Glenn Close, Mia Wasikowska, Aaron Johnson, Janet McTeer, Pauline Collins, Brenda Fricker, Jonathan Rhys Meyers, Brendan Gleeson
US DVD: 15 May 2012
Albert Nobbs, the story of a woman living as a man in 19th century Dublin, is a film that quietly and subtly explores not only gender roles, but identity at its most basic level. Based on George Moore’s novella and Istvan Szabo’s story, the film had previously been produced for the stage, starring Glenn Close almost 30 years earlier. Close’s connection to the story had her trying to get the movie made for years, as well as serving as a co-writer for this adaptation. Her transformation into the titular Albert clearly communicates her total immersion in the character.
Albert works at a hotel in which he comes into contact with the upper classes on a regular basis, wherein he is content to serve them. His interaction with them is one of great respect and deference. He exists in the background and is most comfortable in that role. It’s only when Albert is confronted with the possibility of living a fuller life that he begins to imagine more for himself.
The introduction of Hubert (Janet McTeer) simultaneously scares and inspires Albert. Hubert is the unlikely counterpart to Albert – another woman successfully living as a man, but without the fear that is such an intrinsic part of Albert’s existence. Hubert is a striking figure, tall and confident, everything that Albert is not. When Albert learns that Hubert also has a wife, he is as shocked by the revelation as he is by the possibilities it opens up for his own life.
However, Albert lacks Hubert’s understanding of people. In some ways, Albert’s biggest secret isn’t that he’s actually a woman, but that he has no idea how to really relate to other people. He has become so insulated by his own secret that he naïvely thinks he can go through the appropriate motions and secure himself a wife, never stopping to consider the actual complexities of relationships.
Albert’s plan to court and marry Helen Dawes (Mia Wasikowska), a fellow hotel employee, is simply a straightforward plan that includes buying her gifts and going on walks – the outward appearance of a relationship – without really getting to know her. In fact, Helen is already involved with yet another hotel employee, Joe (Aaron Johnson), and their relationship is everything it isn’t with Albert—passionate and reckless. Wasikowska does a terrific job of alternately showing Helen’s youthful arrogance, as well as her vulnerability.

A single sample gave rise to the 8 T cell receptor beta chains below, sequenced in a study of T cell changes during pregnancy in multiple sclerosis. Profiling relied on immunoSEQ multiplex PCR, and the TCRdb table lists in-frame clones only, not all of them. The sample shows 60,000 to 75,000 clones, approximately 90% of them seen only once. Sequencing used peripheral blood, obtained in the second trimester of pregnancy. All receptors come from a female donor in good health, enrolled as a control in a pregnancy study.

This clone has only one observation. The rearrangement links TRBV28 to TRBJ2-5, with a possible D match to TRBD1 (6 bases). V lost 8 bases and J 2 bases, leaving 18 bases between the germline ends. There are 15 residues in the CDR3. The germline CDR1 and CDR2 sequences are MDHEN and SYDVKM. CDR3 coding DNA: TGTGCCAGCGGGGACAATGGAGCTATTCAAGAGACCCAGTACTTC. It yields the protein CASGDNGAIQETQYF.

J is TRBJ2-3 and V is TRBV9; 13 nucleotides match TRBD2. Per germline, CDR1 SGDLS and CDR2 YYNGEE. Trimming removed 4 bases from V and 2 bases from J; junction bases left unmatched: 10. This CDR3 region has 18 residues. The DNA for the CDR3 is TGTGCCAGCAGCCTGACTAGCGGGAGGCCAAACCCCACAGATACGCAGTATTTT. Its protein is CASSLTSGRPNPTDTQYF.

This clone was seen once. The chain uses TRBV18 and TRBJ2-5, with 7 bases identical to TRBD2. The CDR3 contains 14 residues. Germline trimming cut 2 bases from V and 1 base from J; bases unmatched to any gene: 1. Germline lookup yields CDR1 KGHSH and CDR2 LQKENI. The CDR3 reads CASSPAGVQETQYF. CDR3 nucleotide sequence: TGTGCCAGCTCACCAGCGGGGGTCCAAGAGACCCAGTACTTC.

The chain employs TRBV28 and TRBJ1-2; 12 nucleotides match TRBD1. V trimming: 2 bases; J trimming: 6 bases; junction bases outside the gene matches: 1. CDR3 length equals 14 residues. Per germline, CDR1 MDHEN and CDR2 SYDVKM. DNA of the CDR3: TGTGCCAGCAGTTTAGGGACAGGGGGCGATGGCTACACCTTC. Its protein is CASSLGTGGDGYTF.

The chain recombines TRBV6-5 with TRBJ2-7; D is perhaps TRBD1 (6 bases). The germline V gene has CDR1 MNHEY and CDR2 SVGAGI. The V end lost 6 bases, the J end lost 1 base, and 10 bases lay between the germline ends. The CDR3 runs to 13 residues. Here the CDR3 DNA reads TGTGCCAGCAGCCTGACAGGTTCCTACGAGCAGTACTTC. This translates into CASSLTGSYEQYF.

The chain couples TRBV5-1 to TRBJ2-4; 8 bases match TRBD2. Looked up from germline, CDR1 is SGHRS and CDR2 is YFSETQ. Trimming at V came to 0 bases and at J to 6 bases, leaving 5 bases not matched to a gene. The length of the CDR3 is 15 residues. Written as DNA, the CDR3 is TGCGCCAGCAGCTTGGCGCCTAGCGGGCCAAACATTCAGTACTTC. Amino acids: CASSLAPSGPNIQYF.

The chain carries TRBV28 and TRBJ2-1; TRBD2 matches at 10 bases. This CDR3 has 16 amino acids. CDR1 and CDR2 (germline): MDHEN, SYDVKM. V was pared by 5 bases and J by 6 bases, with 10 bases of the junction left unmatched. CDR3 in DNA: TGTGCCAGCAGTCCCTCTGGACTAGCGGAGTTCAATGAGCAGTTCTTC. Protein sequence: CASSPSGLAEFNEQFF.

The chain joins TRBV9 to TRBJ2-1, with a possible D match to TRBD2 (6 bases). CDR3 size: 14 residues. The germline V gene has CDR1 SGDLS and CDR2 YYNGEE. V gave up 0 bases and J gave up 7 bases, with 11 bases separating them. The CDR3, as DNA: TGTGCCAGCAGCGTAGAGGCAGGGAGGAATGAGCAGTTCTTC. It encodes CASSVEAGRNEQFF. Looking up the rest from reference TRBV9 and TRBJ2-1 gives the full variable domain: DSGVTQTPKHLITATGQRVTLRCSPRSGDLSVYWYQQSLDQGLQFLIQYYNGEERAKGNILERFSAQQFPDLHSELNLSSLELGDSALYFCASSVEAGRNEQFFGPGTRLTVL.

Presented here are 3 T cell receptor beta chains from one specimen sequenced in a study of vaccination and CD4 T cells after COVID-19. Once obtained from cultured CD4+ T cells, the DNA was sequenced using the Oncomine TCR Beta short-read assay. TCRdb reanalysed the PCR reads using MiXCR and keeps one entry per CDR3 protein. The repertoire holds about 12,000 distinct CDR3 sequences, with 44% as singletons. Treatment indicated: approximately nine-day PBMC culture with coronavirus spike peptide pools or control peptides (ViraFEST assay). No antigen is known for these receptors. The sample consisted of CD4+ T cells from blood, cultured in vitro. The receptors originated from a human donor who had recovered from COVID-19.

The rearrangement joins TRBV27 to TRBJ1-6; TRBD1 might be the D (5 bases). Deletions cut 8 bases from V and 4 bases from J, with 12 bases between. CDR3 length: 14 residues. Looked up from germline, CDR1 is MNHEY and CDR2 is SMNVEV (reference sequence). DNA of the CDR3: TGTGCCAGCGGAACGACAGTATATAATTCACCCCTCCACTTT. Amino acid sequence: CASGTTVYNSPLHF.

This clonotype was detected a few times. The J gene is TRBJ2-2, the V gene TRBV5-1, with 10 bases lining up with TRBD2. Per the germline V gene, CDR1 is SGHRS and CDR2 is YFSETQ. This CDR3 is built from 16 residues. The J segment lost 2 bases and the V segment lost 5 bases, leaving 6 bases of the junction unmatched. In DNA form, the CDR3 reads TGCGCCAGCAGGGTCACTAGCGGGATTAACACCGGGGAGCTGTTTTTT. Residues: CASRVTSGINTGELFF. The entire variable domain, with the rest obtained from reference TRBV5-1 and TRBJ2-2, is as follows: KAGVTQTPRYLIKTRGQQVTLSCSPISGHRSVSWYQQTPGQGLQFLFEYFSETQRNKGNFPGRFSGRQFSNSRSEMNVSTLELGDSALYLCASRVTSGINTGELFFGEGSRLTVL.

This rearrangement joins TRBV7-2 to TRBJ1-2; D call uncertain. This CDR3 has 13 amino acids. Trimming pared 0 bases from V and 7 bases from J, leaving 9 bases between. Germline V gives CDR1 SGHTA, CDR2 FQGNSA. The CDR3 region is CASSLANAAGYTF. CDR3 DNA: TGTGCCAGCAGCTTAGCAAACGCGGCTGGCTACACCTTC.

The gender issues raised by the film are especially compelling because there are no easy labels for these characters. They exist in an unforgiving time and place; there are few, if any, options available to explore gender identity and so, for Albert, secrecy cements yet another layer of insecurity. There’s a scene that speaks to Albert’s discomfort as a woman so perfectly that no dialogue is necessary.
Albert and Hubert decide to dress as women and take a walk along the seaside. Their obvious awkwardness and stilted behavior convey most directly how much more natural they both feel and come across as men. It’s a moment that follows a heartbreaking conversation between the two, offering perhaps the clearest insight into both characters.
Close’s performance has gotten the most attention, deserved though it is. She loses herself in Albert and plays him with a detached intensity. He’s an unusual character in film and she does a wonderful job of bringing him to life. In addition, McTeer is superb as Hubert. Her physical confidence and charisma make her portrayal of Hubert the perfect complement to Albert. She is a highlight in a film of already excellent performances.
Albert Nobbs is the kind of film that rarely garners a great deal of attention. Its subject is on the fringes and without the caliber of well-known actors starring in it, it could have easily been overlooked. The Golden Globe and Academy Award nominations for Close as Best Actress and McTeer as Best Supporting Actress, respectively, certainly went a long way to bringing the film the praise it deserves. Additionally, director Rodrigo Garcia has successfully translated the story to the big screen and perfectly set the scene for a period drama about gender politics, not necessarily an easy sell, but one worth seeking out.
The Blu-ray DVD release includes audio commentary with Close and Garcia, as well as deleted scenes. The commentary features the usual behind-the-scenes discussion, but there are some nice details thrown in such as the fact that silent films and Charlie Chaplin, in particular, served as inspiration for Close’s portrayal of Albert.
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